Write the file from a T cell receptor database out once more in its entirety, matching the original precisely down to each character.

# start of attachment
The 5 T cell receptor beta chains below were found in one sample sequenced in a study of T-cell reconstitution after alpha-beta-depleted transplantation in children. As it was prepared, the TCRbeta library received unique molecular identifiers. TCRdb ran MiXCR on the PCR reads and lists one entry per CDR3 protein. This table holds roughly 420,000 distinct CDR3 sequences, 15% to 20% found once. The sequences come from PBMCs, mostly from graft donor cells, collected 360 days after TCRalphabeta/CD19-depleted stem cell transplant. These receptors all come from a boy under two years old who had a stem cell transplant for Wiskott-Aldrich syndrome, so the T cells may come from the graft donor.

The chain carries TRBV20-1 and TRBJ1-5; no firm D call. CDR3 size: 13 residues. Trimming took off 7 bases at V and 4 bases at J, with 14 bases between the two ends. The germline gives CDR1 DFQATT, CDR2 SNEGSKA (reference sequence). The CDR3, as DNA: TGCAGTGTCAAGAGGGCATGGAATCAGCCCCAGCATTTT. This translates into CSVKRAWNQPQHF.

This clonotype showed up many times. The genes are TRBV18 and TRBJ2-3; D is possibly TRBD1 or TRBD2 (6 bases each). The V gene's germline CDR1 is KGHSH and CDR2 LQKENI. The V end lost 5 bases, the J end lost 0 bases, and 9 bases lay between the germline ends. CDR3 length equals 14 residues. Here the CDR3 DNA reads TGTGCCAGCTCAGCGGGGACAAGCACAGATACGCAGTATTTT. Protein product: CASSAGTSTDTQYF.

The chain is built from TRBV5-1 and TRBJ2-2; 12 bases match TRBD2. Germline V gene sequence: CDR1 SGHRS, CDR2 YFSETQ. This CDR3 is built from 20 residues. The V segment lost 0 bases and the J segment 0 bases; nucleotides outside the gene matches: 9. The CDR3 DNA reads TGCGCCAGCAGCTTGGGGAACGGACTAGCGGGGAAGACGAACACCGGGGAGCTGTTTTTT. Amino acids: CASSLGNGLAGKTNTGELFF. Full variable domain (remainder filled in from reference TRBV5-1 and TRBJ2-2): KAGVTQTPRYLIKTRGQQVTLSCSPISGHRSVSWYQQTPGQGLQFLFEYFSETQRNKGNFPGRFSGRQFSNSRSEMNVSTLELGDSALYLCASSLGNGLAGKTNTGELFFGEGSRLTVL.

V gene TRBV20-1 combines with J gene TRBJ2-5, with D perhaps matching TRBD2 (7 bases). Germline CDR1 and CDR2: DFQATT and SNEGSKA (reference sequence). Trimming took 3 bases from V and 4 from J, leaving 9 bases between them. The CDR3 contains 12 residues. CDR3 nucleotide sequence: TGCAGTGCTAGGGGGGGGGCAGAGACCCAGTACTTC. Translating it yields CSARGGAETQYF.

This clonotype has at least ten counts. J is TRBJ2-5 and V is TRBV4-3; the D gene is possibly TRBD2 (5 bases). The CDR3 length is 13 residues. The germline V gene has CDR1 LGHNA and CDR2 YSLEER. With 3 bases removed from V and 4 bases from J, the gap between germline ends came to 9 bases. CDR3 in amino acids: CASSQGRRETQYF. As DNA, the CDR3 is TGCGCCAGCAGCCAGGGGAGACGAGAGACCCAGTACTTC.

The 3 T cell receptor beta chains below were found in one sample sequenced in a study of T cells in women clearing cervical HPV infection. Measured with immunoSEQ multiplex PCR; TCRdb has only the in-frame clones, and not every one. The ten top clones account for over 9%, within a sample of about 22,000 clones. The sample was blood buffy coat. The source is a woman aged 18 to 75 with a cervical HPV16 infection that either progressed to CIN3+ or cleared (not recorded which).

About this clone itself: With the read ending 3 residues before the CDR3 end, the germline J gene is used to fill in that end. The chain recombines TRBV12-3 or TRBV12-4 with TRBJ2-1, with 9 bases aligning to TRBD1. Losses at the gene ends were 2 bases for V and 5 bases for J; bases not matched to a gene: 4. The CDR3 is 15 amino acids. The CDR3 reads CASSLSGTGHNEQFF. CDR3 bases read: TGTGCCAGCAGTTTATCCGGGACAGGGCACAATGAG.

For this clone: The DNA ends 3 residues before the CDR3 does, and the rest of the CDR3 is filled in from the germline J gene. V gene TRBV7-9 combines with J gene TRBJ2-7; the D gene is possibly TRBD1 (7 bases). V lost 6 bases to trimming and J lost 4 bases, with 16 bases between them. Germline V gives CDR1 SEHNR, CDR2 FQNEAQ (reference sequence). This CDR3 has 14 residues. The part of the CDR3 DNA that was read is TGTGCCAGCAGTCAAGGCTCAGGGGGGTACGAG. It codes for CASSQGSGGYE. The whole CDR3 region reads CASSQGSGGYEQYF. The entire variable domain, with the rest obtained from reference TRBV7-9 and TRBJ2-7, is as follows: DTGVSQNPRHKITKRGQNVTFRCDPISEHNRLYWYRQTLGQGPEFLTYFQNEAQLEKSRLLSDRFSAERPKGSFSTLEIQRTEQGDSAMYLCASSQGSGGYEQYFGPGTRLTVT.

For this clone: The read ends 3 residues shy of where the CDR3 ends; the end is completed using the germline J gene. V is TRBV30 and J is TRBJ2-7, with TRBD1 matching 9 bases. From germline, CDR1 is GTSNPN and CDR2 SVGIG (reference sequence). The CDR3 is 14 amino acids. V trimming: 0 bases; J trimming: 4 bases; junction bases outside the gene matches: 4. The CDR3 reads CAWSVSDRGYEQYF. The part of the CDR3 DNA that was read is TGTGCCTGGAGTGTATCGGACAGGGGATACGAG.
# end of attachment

The 5 T cell receptor beta chains below were found in one sample sequenced in a study of T-cell reconstitution after alpha-beta-depleted transplantation in children. As it was prepared, the TCRbeta library received unique molecular identifiers. TCRdb ran MiXCR on the PCR reads and lists one entry per CDR3 protein. This table holds roughly 420,000 distinct CDR3 sequences, 15% to 20% found once. The sequences come from PBMCs, mostly from graft donor cells, collected 360 days after TCRalphabeta/CD19-depleted stem cell transplant. These receptors all come from a boy under two years old who had a stem cell transplant for Wiskott-Aldrich syndrome, so the T cells may come from the graft donor.

The chain carries TRBV20-1 and TRBJ1-5; no firm D call. CDR3 size: 13 residues. Trimming took off 7 bases at V and 4 bases at J, with 14 bases between the two ends. The germline gives CDR1 DFQATT, CDR2 SNEGSKA (reference sequence). The CDR3, as DNA: TGCAGTGTCAAGAGGGCATGGAATCAGCCCCAGCATTTT. This translates into CSVKRAWNQPQHF.

This clonotype showed up many times. The genes are TRBV18 and TRBJ2-3; D is possibly TRBD1 or TRBD2 (6 bases each). The V gene's germline CDR1 is KGHSH and CDR2 LQKENI. The V end lost 5 bases, the J end lost 0 bases, and 9 bases lay between the germline ends. CDR3 length equals 14 residues. Here the CDR3 DNA reads TGTGCCAGCTCAGCGGGGACAAGCACAGATACGCAGTATTTT. Protein product: CASSAGTSTDTQYF.

The chain is built from TRBV5-1 and TRBJ2-2; 12 bases match TRBD2. Germline V gene sequence: CDR1 SGHRS, CDR2 YFSETQ. This CDR3 is built from 20 residues. The V segment lost 0 bases and the J segment 0 bases; nucleotides outside the gene matches: 9. The CDR3 DNA reads TGCGCCAGCAGCTTGGGGAACGGACTAGCGGGGAAGACGAACACCGGGGAGCTGTTTTTT. Amino acids: CASSLGNGLAGKTNTGELFF. Full variable domain (remainder filled in from reference TRBV5-1 and TRBJ2-2): KAGVTQTPRYLIKTRGQQVTLSCSPISGHRSVSWYQQTPGQGLQFLFEYFSETQRNKGNFPGRFSGRQFSNSRSEMNVSTLELGDSALYLCASSLGNGLAGKTNTGELFFGEGSRLTVL.

V gene TRBV20-1 combines with J gene TRBJ2-5, with D perhaps matching TRBD2 (7 bases). Germline CDR1 and CDR2: DFQATT and SNEGSKA (reference sequence). Trimming took 3 bases from V and 4 from J, leaving 9 bases between them. The CDR3 contains 12 residues. CDR3 nucleotide sequence: TGCAGTGCTAGGGGGGGGGCAGAGACCCAGTACTTC. Translating it yields CSARGGAETQYF.

This clonotype has at least ten counts. J is TRBJ2-5 and V is TRBV4-3; the D gene is possibly TRBD2 (5 bases). The CDR3 length is 13 residues. The germline V gene has CDR1 LGHNA and CDR2 YSLEER. With 3 bases removed from V and 4 bases from J, the gap between germline ends came to 9 bases. CDR3 in amino acids: CASSQGRRETQYF. As DNA, the CDR3 is TGCGCCAGCAGCCAGGGGAGACGAGAGACCCAGTACTTC.

The 3 T cell receptor beta chains below were found in one sample sequenced in a study of T cells in women clearing cervical HPV infection. Measured with immunoSEQ multiplex PCR; TCRdb has only the in-frame clones, and not every one. The ten top clones account for over 9%, within a sample of about 22,000 clones. The sample was blood buffy coat. The source is a woman aged 18 to 75 with a cervical HPV16 infection that either progressed to CIN3+ or cleared (not recorded which).

About this clone itself: With the read ending 3 residues before the CDR3 end, the germline J gene is used to fill in that end. The chain recombines TRBV12-3 or TRBV12-4 with TRBJ2-1, with 9 bases aligning to TRBD1. Losses at the gene ends were 2 bases for V and 5 bases for J; bases not matched to a gene: 4. The CDR3 is 15 amino acids. The CDR3 reads CASSLSGTGHNEQFF. CDR3 bases read: TGTGCCAGCAGTTTATCCGGGACAGGGCACAATGAG.

For this clone: The DNA ends 3 residues before the CDR3 does, and the rest of the CDR3 is filled in from the germline J gene. V gene TRBV7-9 combines with J gene TRBJ2-7; the D gene is possibly TRBD1 (7 bases). V lost 6 bases to trimming and J lost 4 bases, with 16 bases between them. Germline V gives CDR1 SEHNR, CDR2 FQNEAQ (reference sequence). This CDR3 has 14 residues. The part of the CDR3 DNA that was read is TGTGCCAGCAGTCAAGGCTCAGGGGGGTACGAG. It codes for CASSQGSGGYE. The whole CDR3 region reads CASSQGSGGYEQYF. The entire variable domain, with the rest obtained from reference TRBV7-9 and TRBJ2-7, is as follows: DTGVSQNPRHKITKRGQNVTFRCDPISEHNRLYWYRQTLGQGPEFLTYFQNEAQLEKSRLLSDRFSAERPKGSFSTLEIQRTEQGDSAMYLCASSQGSGGYEQYFGPGTRLTVT.

For this clone: The read ends 3 residues shy of where the CDR3 ends; the end is completed using the germline J gene. V is TRBV30 and J is TRBJ2-7, with TRBD1 matching 9 bases. From germline, CDR1 is GTSNPN and CDR2 SVGIG (reference sequence). The CDR3 is 14 amino acids. V trimming: 0 bases; J trimming: 4 bases; junction bases outside the gene matches: 4. The CDR3 reads CAWSVSDRGYEQYF. The part of the CDR3 DNA that was read is TGTGCCTGGAGTGTATCGGACAGGGGATACGAG.